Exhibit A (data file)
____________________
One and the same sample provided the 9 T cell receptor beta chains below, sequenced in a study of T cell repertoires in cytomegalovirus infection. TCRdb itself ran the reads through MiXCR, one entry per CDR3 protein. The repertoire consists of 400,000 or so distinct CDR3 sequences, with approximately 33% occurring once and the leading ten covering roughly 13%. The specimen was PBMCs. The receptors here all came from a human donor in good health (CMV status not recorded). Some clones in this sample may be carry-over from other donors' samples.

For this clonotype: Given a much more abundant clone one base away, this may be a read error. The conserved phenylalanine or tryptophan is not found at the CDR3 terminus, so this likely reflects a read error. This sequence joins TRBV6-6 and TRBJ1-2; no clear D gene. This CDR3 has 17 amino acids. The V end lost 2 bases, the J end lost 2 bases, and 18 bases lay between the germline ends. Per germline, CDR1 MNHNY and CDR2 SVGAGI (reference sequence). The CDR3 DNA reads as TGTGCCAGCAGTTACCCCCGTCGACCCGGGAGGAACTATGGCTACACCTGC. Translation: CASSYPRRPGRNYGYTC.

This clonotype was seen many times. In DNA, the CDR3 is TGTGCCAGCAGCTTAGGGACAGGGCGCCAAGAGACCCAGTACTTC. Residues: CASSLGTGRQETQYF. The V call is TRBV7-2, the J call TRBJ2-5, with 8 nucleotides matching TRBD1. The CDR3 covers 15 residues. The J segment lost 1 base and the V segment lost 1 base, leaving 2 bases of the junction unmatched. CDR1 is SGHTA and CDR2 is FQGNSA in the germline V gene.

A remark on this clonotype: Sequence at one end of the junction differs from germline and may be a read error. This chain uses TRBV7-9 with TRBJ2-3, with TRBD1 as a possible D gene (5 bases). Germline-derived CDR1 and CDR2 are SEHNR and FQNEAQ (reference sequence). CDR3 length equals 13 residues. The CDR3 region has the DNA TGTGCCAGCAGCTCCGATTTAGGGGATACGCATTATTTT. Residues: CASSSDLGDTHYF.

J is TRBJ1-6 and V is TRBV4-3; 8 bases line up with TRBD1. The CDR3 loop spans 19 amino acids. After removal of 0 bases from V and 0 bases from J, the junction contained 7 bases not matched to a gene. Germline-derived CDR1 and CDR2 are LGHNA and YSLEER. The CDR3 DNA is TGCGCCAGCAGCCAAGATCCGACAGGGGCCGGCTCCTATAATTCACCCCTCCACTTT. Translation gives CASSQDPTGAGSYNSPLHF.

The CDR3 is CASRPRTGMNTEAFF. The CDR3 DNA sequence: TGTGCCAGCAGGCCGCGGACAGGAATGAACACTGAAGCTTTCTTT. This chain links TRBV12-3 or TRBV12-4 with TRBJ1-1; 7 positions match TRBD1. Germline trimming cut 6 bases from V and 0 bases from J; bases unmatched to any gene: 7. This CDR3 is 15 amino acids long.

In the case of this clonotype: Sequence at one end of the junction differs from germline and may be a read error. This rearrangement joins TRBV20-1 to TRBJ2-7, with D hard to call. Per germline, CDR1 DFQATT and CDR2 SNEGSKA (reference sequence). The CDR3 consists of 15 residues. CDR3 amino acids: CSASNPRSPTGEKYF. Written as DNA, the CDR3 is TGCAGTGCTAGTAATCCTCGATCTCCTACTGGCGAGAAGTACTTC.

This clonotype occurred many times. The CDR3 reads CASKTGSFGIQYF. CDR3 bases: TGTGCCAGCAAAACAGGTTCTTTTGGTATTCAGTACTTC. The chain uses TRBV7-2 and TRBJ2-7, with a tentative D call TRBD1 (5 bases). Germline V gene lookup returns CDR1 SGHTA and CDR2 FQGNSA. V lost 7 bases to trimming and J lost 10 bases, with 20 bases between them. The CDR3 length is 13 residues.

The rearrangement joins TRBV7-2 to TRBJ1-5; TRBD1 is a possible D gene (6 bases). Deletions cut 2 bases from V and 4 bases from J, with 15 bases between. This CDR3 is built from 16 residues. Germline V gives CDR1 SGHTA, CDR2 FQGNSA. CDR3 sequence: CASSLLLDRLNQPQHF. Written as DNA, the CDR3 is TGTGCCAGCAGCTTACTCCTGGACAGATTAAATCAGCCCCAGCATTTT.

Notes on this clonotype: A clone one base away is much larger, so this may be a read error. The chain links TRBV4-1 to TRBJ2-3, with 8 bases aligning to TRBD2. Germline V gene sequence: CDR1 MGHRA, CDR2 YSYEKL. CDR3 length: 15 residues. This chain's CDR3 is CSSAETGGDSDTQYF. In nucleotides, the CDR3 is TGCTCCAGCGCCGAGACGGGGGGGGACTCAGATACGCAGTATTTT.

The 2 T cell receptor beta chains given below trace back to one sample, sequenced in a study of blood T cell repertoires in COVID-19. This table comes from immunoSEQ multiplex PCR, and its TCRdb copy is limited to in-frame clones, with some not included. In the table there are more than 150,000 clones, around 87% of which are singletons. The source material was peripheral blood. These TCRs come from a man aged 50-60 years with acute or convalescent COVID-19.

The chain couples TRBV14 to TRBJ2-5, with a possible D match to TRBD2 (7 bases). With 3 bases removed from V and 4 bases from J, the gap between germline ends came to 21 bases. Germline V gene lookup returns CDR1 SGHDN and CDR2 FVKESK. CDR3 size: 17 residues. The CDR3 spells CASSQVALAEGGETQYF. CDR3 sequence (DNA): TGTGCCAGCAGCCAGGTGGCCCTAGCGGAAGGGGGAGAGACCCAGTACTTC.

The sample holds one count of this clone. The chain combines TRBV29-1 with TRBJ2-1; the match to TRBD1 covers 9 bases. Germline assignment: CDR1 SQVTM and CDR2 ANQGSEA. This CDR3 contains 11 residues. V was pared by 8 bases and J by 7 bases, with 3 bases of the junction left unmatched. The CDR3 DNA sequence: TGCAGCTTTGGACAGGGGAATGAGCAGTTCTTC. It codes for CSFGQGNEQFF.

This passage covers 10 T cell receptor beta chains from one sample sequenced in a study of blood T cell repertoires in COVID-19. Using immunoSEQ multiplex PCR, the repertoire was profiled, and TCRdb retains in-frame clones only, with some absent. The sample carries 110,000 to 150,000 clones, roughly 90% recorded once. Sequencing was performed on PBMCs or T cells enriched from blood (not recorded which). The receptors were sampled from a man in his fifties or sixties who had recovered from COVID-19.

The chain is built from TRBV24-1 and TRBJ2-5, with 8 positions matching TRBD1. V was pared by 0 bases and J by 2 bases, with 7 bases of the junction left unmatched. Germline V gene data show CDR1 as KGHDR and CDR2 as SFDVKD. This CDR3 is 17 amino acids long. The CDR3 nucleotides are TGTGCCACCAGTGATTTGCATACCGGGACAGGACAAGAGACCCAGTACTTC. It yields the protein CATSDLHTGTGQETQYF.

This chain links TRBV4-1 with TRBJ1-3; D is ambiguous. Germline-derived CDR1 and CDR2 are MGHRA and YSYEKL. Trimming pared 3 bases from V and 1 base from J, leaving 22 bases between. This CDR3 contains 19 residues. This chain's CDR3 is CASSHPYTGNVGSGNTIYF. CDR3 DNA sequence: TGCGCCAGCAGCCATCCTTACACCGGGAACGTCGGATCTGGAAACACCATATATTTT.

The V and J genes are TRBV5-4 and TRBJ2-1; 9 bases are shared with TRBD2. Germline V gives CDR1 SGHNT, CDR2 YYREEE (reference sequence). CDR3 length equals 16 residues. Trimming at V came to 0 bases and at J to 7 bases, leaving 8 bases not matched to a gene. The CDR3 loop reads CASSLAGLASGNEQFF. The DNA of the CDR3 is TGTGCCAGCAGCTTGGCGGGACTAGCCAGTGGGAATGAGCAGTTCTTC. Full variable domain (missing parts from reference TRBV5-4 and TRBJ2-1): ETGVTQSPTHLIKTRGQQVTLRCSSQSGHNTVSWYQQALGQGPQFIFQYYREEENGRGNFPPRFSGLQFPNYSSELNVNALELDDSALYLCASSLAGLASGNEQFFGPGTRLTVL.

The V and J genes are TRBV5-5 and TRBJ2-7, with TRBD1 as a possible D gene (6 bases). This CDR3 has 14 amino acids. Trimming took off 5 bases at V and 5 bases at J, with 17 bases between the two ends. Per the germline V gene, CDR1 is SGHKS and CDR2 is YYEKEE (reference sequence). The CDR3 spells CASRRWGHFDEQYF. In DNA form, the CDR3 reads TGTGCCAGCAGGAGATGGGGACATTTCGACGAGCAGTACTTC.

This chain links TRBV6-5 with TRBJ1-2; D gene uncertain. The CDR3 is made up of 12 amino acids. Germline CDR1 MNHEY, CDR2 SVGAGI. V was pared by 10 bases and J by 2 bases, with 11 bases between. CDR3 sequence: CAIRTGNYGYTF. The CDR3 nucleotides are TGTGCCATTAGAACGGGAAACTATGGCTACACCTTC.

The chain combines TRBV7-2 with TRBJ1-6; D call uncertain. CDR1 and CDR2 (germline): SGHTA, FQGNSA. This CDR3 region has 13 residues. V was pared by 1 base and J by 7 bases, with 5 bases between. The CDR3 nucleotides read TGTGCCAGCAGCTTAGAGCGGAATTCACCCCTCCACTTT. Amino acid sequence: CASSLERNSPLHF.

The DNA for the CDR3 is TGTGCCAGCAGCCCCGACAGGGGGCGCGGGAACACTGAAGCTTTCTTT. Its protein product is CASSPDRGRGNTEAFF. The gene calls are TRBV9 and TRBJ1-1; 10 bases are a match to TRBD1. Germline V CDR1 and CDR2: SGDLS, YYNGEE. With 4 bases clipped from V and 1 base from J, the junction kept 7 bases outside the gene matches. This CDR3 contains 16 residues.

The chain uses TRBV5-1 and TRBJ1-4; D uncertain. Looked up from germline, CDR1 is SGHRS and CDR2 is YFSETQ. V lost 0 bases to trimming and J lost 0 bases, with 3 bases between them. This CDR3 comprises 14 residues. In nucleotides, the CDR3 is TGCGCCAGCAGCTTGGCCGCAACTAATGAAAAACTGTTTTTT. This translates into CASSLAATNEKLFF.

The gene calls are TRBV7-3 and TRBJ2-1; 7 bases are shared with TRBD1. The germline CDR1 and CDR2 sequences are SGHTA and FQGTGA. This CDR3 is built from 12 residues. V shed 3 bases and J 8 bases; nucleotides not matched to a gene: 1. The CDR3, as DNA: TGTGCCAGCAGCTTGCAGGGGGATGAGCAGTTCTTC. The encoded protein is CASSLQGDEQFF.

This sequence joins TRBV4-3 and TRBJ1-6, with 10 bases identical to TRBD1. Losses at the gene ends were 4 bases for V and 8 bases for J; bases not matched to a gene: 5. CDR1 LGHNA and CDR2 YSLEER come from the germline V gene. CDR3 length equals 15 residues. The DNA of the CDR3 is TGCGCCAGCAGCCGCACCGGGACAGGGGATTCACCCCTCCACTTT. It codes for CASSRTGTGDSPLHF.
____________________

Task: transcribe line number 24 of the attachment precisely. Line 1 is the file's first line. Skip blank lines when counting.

This sequence joins TRBV4-3 and TRBJ1-6, with 10 bases identical to TRBD1. Losses at the gene ends were 4 bases for V and 8 bases for J; bases not matched to a gene: 5. CDR1 LGHNA and CDR2 YSLEER come from the germline V gene. CDR3 length equals 15 residues. The DNA of the CDR3 is TGCGCCAGCAGCCGCACCGGGACAGGGGATTCACCCCTCCACTTT. It codes for CASSRTGTGDSPLHF.